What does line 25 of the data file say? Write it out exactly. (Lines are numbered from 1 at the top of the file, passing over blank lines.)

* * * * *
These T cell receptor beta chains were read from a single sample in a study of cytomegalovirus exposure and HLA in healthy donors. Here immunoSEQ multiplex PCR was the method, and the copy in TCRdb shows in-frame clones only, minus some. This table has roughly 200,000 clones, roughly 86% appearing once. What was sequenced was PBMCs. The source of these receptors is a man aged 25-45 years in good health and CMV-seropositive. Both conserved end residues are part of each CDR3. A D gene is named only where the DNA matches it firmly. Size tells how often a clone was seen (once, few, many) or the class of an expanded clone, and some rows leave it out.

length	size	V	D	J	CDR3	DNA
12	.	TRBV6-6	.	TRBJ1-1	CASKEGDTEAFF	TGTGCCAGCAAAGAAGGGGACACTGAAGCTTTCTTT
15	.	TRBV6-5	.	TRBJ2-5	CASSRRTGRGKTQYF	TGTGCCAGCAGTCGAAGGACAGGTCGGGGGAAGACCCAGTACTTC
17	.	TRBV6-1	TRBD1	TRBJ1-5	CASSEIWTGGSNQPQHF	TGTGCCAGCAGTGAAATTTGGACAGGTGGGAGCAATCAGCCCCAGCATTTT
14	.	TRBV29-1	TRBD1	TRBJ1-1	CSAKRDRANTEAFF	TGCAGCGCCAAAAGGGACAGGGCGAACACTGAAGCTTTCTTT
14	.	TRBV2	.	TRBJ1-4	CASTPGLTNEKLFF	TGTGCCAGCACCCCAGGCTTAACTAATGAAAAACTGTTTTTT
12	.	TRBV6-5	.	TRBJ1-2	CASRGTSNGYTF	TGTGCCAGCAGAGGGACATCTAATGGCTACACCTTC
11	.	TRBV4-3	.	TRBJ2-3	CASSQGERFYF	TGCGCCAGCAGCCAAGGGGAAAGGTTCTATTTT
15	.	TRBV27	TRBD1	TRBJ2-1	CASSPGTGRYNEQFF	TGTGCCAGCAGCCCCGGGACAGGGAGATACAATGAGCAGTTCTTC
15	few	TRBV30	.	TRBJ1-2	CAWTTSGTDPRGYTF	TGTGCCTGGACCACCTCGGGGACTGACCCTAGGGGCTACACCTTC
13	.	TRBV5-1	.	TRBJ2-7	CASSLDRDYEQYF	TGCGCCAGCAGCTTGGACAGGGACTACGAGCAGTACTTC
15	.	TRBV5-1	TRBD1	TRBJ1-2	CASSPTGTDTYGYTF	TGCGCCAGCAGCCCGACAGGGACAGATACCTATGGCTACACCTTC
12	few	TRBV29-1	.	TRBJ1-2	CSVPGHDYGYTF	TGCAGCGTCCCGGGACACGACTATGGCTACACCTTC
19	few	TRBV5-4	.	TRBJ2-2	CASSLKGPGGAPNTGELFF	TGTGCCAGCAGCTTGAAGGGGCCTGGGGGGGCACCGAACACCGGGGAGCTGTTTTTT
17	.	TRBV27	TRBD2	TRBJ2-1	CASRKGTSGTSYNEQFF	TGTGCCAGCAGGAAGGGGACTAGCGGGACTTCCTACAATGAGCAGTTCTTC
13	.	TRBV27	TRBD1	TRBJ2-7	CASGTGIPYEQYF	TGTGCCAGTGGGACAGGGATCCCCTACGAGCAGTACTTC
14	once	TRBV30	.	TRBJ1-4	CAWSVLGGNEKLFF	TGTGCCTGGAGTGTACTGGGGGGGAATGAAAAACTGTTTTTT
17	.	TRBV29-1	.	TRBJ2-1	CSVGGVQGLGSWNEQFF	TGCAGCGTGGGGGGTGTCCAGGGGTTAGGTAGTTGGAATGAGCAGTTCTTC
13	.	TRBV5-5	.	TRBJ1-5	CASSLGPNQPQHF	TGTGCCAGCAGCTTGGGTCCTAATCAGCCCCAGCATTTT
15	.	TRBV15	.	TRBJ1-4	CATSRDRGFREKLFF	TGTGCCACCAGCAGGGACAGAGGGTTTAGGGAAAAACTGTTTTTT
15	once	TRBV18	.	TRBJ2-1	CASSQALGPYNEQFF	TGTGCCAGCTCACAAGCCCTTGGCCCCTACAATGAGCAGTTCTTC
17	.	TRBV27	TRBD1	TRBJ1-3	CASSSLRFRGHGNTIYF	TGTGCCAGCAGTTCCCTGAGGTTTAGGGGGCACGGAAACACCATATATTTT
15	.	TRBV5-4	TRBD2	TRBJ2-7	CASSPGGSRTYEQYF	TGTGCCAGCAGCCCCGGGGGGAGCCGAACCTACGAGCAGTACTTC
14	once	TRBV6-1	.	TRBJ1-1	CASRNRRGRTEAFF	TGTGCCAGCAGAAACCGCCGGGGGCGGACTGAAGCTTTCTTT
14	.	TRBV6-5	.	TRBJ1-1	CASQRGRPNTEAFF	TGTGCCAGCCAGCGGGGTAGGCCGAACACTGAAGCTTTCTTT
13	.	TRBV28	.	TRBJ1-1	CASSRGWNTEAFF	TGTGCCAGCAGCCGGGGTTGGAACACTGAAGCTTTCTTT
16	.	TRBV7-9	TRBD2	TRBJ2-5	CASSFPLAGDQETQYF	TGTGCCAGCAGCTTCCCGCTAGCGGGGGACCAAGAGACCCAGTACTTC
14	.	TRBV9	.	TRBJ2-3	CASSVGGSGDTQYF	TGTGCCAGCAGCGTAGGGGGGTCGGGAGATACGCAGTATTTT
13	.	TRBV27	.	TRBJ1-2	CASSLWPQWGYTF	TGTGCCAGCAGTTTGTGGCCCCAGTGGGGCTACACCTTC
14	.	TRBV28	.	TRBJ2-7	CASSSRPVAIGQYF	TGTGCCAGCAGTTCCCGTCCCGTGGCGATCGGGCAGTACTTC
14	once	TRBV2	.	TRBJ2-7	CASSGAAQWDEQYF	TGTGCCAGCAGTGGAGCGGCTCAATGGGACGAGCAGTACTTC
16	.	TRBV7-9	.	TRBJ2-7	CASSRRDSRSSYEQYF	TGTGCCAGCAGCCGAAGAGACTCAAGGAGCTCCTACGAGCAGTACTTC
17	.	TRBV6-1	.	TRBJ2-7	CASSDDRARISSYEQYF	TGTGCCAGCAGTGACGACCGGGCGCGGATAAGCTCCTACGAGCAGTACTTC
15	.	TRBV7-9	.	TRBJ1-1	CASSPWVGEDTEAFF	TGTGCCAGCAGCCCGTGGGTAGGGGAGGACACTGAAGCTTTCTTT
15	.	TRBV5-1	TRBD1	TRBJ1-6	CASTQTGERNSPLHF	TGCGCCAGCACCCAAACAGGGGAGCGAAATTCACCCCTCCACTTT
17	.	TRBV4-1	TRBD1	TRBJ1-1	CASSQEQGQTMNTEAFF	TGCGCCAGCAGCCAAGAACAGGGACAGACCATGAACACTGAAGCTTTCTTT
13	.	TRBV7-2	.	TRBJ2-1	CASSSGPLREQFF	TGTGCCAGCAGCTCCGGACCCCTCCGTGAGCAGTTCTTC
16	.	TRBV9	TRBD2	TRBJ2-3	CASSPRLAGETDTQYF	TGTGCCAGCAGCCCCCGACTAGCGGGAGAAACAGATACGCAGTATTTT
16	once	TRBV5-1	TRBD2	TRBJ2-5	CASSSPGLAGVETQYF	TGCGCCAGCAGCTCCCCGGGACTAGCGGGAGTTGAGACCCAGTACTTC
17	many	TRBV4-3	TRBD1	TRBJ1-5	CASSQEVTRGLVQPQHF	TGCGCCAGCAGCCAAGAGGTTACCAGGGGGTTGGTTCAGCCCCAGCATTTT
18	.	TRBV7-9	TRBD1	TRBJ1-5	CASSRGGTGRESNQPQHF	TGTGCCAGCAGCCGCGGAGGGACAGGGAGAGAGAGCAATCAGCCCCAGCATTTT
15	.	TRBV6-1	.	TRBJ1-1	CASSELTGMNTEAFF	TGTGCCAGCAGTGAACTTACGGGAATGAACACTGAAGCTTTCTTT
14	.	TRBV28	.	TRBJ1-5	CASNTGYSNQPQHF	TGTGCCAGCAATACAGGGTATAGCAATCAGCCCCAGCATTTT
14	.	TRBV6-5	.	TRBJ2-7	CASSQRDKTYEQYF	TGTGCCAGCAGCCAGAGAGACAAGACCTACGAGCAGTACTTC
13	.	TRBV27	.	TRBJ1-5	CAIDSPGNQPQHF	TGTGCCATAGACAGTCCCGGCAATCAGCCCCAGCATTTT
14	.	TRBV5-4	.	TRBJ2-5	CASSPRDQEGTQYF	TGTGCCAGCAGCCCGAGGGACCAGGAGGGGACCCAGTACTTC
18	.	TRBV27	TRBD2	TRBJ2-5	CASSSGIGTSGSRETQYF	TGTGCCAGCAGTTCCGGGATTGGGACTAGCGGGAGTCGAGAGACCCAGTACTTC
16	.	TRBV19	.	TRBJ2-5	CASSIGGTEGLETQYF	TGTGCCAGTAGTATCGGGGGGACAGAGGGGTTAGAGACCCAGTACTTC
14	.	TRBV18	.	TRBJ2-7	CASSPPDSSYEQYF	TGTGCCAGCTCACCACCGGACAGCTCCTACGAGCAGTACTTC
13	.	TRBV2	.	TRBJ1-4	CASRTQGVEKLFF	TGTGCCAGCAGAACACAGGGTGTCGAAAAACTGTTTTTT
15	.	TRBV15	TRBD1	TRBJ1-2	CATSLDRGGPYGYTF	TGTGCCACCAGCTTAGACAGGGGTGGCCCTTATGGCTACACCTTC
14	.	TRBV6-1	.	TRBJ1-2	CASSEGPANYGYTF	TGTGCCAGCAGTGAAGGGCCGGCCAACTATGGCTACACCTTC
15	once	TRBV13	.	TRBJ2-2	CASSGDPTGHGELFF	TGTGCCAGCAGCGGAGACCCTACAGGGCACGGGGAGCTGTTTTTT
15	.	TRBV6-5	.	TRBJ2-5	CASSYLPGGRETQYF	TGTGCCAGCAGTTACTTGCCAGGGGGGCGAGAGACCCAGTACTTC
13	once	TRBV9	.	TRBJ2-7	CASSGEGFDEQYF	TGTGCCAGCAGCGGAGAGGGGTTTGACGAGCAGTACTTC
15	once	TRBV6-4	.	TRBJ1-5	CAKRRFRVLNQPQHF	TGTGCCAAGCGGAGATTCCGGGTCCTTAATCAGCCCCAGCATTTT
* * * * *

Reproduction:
14	once	TRBV6-1	.	TRBJ1-1	CASRNRRGRTEAFF	TGTGCCAGCAGAAACCGCCGGGGGCGGACTGAAGCTTTCTTT